Alright, I admit it, I briefly took my eye off the Australian net censorship ball. Apparently this made it feel neglected enough to go completely batfuck crazy, and when it comes to this issue, my Batfuck Crazy Bar is high. So, let me tell you a little story, and then we may attempt to draw the moral from it.
On the 16th of March, the Australian Communications and Media Authority (ACMA) black-listed a page on WikiLeaks, which contained a leaked copy of the Danish net censorship black-list. This list had been put up on WikiLeaks, along with the Thai one, back in December last year. I’d seen a version of the list about a year ago that had been reverse-engineered.
The black-listing was a result of a complaint filed with the ACMA by a user of the Australian site Whirlpool. They published their complaint on that site, along with a copy of the response they received, which contained within it a hyperlink to the WikiLeaks page.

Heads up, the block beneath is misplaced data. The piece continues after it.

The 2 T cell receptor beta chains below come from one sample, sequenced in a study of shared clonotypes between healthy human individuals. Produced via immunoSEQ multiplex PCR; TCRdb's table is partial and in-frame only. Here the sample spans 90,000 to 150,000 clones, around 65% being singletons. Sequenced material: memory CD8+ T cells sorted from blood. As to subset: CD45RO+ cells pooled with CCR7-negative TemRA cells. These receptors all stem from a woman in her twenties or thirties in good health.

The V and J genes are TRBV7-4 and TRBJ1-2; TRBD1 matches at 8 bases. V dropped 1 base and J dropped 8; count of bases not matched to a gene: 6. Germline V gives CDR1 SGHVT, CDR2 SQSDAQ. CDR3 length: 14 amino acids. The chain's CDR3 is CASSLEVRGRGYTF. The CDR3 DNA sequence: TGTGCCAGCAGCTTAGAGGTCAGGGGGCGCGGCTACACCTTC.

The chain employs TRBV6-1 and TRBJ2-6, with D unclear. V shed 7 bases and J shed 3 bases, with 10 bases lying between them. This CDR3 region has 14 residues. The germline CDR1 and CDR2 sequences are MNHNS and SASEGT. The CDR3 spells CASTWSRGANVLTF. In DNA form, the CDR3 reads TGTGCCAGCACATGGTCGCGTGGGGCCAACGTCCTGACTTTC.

Whirlpool is now liable for an AU$11 000 per day fine for having the link on their site. Whirlpool's host had already been threatened with the fine for publishing an earlier link to another black-listed site, an anti-abortion site.
On the 19th of March, the Sydney Morning Herald ran a story stating that WikiLeaks had now published a list which it claimed was the ACMA black-list, from November last year. The SMH 'understood' that the list had been acquired from a filtering software company. Julian Assange, the founder of WikiLeaks, is adamant that the list is genuine.
Both the ACMA and Senator Stephen Conroy have come out and said that the list is not the ACMA black-list. Both have pointed out that the list at WikiLeaks contains 2395 urls, where the ACMA list at the same date only contained 1370. It should be noted that neither party has said that the ACMA list contains urls which are not on the leaked list.
Nevertheless, the Aussie net went crazy, because according to the SMH:
about half of the sites on the list are not related to child porn and include a slew of online poker sites, YouTube links, regular gay and straight porn sites, Wikipedia entries, euthanasia sites, websites of fringe religions such as satanic sites, fetish sites, [and] Christian sites